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  1. #1

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    Bulk 35mm film - reel vs core

    Hi,

    I've ordered myself a substantial quantity of Double-X, which comes on 400ft reels. To use it in bulk loaders, I need to spool it off onto 100ft reels. There's my problem. I have some cores from used bulk rolls of HP5, but I recall that Legacy Pro 400 used to come with a nice metal 100ft reel, which would do the job nicely.

    So, my questions are:

    1) Does any currently available 100ft bulk film come with a reel instead of a core?
    2) Does anyone have some empty 100ft reels that they would be interested in parting with?

    Thanks,

    Simon

  2. #2

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    If you can possibly find yourself a truly dark area for loading then I'd suggest not bothering with the bulk-loader. Things go much more quickly, you don't have an exposed 'tail' of film at the cassette and you can measure out your 64 1/2" between two nails in a piece of wood, or pegs in holes on your workbench etc. If you have a flat surface to work on then a piece of masking tape and couple of hardback books, or a pair of beanbags, will be fine for keeping the bulk roll under control. I used to load cine-film (only from 200' reels though) crouched in the loft, at night, using an old door as a work-surface - it was only later that I discovered bulk-loaders existed and then there seemed no reason to change a successful method.

    Edit: I'd be curious to know if the XX is on centre-cores, open sided reels or daylight-load reels (solid sides).

  3. #3
    Pioneer's Avatar
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    My XX comes in a metal film can on a center core.

  4. #4

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    You can pick up the "daylight spool" (solid side) metal reels pretty easily, but beware that they are a tight fit in some bulk loaders. For instance in a Lloyd's style loader, you have to not *quite* screw down the red knob all the way, or the ribs on the inside of the lid will rub against the metal spool and make it too hard to spin.

    To do it the right way, you need a pair of rewinds, split reels (a 400' or bigger for the original roll of Double-X, and a 100' or bigger for the 100' spooled down roll), and some more cores for spooling on to. Those 1" cores from your HP-5 won't go on a split reel, so you'll need 2" ones. The above-mentioned method (two nails on smooth wood) can also be used to spool from the 400' roll to the 100' roll (even using your old 1" HP-5 cores) but it's tedious.

    Duncan

  5. #5

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    The two nails method I use(d) means simply to hook the loose end of film through the perforations with one nail, unwind the roll to the other nail, hook another perforation, cut the film, secure the reel, put the cut film on to a cassette spool using a pre-positioned piece of sticky-tape (along the side of the workbench, for example) while leaving the other end of the cut film under control with the nail, reinforce it on the spool with another piece of tape, roll up the film on the spool, unhook the end from the nail and put it into the cassette, close the cassette, repeat. I was not referring to re-rolling bulk reels on to smaller ones.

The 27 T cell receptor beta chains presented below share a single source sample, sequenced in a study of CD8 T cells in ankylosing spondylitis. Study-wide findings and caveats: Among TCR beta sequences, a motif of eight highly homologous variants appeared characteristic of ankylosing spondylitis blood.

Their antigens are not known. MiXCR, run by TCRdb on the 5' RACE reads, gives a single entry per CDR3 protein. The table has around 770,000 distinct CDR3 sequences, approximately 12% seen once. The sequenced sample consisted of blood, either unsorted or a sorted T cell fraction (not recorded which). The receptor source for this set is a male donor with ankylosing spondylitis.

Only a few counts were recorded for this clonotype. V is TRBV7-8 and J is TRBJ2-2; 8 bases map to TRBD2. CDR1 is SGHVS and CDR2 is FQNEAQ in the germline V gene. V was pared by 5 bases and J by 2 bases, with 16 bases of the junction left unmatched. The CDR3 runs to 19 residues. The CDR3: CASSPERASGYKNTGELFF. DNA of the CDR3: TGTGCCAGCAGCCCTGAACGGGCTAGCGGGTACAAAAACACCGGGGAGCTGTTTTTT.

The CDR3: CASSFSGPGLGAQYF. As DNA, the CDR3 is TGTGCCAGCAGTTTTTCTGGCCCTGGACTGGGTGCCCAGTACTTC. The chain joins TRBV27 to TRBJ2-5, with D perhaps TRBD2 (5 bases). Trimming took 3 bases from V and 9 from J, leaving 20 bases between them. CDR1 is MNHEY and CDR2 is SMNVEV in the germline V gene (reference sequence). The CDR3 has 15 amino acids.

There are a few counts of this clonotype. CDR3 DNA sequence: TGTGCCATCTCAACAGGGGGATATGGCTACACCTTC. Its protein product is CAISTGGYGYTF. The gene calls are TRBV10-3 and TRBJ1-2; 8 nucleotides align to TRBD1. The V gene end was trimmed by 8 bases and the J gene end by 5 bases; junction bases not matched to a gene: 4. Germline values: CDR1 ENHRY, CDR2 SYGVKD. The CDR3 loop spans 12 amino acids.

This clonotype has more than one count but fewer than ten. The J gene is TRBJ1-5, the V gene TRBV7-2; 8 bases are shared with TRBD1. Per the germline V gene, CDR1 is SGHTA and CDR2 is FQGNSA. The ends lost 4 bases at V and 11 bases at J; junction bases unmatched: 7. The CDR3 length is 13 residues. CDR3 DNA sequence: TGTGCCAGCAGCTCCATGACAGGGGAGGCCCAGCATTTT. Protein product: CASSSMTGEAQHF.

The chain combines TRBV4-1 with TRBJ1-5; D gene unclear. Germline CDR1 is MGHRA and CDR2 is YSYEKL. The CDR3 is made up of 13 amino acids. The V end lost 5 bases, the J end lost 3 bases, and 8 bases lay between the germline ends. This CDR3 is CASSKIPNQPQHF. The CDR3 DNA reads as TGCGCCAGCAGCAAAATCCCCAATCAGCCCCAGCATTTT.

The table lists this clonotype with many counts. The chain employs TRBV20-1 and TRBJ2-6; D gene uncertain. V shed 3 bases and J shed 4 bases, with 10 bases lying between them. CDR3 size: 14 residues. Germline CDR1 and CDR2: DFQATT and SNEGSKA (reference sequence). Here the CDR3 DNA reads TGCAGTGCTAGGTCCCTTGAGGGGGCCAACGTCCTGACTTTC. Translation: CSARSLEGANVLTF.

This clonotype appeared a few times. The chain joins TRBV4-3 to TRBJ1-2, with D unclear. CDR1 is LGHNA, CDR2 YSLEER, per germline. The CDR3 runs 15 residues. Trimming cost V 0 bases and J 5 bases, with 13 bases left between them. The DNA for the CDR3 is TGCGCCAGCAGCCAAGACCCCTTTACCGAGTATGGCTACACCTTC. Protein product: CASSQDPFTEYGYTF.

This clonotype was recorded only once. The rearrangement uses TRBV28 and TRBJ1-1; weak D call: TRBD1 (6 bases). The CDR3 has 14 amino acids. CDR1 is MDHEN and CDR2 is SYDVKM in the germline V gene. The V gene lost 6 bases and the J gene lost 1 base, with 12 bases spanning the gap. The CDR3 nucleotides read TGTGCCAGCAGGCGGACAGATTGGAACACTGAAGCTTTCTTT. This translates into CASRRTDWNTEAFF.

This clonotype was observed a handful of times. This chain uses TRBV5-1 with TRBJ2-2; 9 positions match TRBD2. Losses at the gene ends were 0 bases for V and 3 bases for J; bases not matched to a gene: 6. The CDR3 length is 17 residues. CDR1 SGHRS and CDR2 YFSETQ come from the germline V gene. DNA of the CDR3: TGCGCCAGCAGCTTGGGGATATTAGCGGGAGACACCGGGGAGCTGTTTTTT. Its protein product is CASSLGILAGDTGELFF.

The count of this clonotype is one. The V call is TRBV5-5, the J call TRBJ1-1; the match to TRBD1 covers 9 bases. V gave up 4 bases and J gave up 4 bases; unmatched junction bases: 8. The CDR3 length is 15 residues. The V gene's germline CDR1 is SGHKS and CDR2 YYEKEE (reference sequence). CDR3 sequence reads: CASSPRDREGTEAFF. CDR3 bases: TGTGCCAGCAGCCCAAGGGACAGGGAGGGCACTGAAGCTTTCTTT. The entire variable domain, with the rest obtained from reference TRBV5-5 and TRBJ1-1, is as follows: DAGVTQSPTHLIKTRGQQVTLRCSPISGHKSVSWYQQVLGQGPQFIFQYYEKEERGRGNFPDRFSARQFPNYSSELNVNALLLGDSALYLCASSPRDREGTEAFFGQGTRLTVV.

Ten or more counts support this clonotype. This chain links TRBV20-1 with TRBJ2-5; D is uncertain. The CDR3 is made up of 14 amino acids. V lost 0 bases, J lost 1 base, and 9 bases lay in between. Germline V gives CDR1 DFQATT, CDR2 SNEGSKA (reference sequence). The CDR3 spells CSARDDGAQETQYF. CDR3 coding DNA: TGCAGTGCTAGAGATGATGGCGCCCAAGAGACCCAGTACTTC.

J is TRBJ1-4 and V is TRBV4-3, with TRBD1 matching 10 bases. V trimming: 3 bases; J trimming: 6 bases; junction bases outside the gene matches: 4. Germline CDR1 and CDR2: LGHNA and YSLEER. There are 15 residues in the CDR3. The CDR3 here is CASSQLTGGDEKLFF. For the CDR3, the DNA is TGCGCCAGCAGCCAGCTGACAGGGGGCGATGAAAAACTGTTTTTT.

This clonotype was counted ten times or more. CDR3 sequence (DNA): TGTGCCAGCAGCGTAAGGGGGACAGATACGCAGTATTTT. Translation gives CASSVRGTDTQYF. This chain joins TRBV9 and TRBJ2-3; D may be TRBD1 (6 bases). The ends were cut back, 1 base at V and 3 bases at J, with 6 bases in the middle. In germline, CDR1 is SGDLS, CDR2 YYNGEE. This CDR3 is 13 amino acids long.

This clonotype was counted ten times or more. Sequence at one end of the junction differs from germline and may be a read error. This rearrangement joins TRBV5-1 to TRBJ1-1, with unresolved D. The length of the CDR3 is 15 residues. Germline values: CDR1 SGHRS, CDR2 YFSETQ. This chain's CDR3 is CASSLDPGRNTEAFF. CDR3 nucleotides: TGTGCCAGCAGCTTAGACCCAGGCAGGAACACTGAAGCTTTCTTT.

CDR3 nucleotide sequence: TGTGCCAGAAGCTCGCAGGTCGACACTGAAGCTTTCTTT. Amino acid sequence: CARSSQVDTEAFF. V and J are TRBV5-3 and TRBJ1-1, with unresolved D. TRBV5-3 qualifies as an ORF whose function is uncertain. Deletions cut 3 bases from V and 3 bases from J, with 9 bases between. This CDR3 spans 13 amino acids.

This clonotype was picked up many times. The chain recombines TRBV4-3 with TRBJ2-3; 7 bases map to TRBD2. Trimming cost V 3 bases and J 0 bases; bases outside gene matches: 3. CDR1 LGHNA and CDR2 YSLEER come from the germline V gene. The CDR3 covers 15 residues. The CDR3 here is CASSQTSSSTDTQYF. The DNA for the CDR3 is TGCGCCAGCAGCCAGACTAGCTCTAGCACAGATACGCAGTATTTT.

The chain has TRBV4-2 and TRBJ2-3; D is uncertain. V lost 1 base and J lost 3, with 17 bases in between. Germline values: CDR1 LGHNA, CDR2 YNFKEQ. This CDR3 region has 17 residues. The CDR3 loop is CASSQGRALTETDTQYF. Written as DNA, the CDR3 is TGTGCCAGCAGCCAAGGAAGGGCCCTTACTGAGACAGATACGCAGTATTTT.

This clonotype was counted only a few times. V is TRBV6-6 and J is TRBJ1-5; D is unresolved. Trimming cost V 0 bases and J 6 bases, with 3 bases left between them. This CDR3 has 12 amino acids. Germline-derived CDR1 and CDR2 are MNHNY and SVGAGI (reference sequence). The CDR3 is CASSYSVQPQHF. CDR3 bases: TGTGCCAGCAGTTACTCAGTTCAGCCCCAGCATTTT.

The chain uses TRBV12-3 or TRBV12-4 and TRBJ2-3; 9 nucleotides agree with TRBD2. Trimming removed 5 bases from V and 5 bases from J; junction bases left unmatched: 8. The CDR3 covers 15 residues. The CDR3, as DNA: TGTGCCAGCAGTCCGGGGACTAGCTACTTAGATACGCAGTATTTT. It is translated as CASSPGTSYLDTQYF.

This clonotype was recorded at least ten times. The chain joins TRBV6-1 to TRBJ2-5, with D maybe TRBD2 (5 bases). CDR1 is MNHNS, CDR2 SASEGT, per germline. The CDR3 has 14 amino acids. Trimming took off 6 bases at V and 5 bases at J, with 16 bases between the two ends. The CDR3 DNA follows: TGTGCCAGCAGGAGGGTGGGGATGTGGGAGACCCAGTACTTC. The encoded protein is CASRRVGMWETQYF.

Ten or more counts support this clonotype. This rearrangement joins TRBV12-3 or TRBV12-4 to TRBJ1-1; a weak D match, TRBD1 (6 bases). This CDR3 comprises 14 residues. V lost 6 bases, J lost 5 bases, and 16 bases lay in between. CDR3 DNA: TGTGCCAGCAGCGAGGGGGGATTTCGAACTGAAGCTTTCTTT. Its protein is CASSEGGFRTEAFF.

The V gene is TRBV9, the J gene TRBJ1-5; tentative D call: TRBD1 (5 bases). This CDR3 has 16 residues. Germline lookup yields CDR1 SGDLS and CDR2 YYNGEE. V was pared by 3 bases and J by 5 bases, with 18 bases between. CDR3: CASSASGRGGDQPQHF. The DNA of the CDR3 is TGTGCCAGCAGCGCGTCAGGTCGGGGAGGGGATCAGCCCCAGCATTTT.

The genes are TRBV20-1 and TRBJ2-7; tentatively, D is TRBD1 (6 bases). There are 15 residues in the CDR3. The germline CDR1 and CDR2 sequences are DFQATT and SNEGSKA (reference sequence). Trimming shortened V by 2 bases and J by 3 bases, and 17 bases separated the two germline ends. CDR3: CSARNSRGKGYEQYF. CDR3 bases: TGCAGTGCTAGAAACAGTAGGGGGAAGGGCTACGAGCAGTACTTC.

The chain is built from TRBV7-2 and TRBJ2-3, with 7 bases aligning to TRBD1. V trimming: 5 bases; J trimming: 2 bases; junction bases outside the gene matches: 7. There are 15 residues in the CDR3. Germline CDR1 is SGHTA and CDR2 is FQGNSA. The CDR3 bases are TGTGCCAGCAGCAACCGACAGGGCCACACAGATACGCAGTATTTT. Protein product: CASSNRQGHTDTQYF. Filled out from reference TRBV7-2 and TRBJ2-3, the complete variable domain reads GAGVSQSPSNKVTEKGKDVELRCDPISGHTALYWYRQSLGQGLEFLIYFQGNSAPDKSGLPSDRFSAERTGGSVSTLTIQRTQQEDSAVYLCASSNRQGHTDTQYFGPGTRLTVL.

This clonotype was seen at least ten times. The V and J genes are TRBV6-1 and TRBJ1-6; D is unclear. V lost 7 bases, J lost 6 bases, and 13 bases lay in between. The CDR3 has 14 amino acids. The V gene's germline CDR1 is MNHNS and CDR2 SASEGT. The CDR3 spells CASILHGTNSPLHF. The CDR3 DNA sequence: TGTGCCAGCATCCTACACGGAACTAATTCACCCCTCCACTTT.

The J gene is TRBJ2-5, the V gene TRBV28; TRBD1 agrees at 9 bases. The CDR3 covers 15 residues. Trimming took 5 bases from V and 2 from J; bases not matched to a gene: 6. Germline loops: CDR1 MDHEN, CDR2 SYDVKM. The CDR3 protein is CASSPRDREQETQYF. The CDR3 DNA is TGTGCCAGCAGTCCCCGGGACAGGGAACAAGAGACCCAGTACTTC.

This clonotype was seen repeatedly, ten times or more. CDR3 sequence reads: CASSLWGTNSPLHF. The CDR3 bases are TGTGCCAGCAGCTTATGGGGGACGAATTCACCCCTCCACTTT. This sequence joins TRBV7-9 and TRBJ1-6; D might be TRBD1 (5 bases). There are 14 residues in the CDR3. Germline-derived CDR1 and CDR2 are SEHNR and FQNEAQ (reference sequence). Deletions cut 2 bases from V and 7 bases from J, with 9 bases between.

6. #6

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    Thanks for all the great responses. Any idea where in the UK I would be able to find split reels (and the 2" cores) or daylight spools?

    Thanks,

    Simon

  7. #7

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    I use 35mm 100' Microfilm reels in my Lloyds bulk loader. They fit fine and are easy for respooling from the 400'. There's likely a UK supplier of these, perhaps a libraries supply house?

    The Split reel does make things easier and keeps the film from getting away from one, I got one on ebay,

  8. #8

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    Split reels and rewinds should be very cheap on ebay. I think they are usually thrown away these days. Not many people editing 35mm mp film.

  9. #9
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    It always pays to retain the "spool" anytime you get bulk film wound on one. The metal spools are sometimes called "eyemo" spools after the main camera that used them, or #10 spools which is how Kodak used to stamp them. If tying to buy some both of those terms may help in a web search.

    The Legacy Pro film DID come on a 100ft spool which interestingly enough was Stamped "FUJI FILM"

    In the Motion Picture world it is common for 100 ft loads to come on a spool, while 400 ft load typically come on a 2 inch core with a 1 inch hole in the middle. 1000ft loads may come on a 3 inch spool-again with a one inch hole. The One inch spools that Kodak and some other bulk film comes on are also handy to have as they fit the hole on the 2 inch Cores and allow the film to unwind freely without flopping around in the loader.

    (TERMINOLOGY ALERT: A "spool" has solid sides while a reel has openings in the sides. hence 120 film comes on a 120 spool)

    100ft 35mm Microfilm spools can be used if you can find a source of them they are almost identical to the movie film spools except they are often made of Plastic. The movie spools are generally of Metal to help keep Static down.

    Some of the Smaller loaders will only have enough room for film wound on the 1 inch cores. I recall a data sheet that some of the Kodak Still Camera Colour bulk films were supplied on a 2 inch core at one time.
    Charles MacDonald
    aa508@ncf.ca
    I still live just beyond the fringe in Stittsville



 

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